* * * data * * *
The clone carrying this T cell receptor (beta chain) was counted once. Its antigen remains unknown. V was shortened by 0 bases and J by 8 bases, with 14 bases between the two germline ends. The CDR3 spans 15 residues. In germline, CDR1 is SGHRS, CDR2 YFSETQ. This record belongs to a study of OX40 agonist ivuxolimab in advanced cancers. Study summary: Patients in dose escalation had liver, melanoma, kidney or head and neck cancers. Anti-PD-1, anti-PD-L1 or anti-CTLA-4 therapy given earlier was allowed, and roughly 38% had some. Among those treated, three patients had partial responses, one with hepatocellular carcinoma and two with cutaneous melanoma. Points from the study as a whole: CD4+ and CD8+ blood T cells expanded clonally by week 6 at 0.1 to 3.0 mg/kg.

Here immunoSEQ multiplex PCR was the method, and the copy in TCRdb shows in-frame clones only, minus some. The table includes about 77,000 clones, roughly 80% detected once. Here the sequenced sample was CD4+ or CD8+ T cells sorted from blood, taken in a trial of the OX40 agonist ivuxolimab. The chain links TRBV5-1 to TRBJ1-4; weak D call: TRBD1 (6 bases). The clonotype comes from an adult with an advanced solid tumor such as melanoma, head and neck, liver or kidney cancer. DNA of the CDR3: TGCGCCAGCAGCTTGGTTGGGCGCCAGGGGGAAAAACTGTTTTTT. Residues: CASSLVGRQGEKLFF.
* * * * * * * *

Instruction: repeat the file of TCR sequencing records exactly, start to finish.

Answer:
The clone carrying this T cell receptor (beta chain) was counted once. Its antigen remains unknown. V was shortened by 0 bases and J by 8 bases, with 14 bases between the two germline ends. The CDR3 spans 15 residues. In germline, CDR1 is SGHRS, CDR2 YFSETQ. This record belongs to a study of OX40 agonist ivuxolimab in advanced cancers. Study summary: Patients in dose escalation had liver, melanoma, kidney or head and neck cancers. Anti-PD-1, anti-PD-L1 or anti-CTLA-4 therapy given earlier was allowed, and roughly 38% had some. Among those treated, three patients had partial responses, one with hepatocellular carcinoma and two with cutaneous melanoma. Points from the study as a whole: CD4+ and CD8+ blood T cells expanded clonally by week 6 at 0.1 to 3.0 mg/kg.

Here immunoSEQ multiplex PCR was the method, and the copy in TCRdb shows in-frame clones only, minus some. The table includes about 77,000 clones, roughly 80% detected once. Here the sequenced sample was CD4+ or CD8+ T cells sorted from blood, taken in a trial of the OX40 agonist ivuxolimab. The chain links TRBV5-1 to TRBJ1-4; weak D call: TRBD1 (6 bases). The clonotype comes from an adult with an advanced solid tumor such as melanoma, head and neck, liver or kidney cancer. DNA of the CDR3: TGCGCCAGCAGCTTGGTTGGGCGCCAGGGGGAAAAACTGTTTTTT. Residues: CASSLVGRQGEKLFF.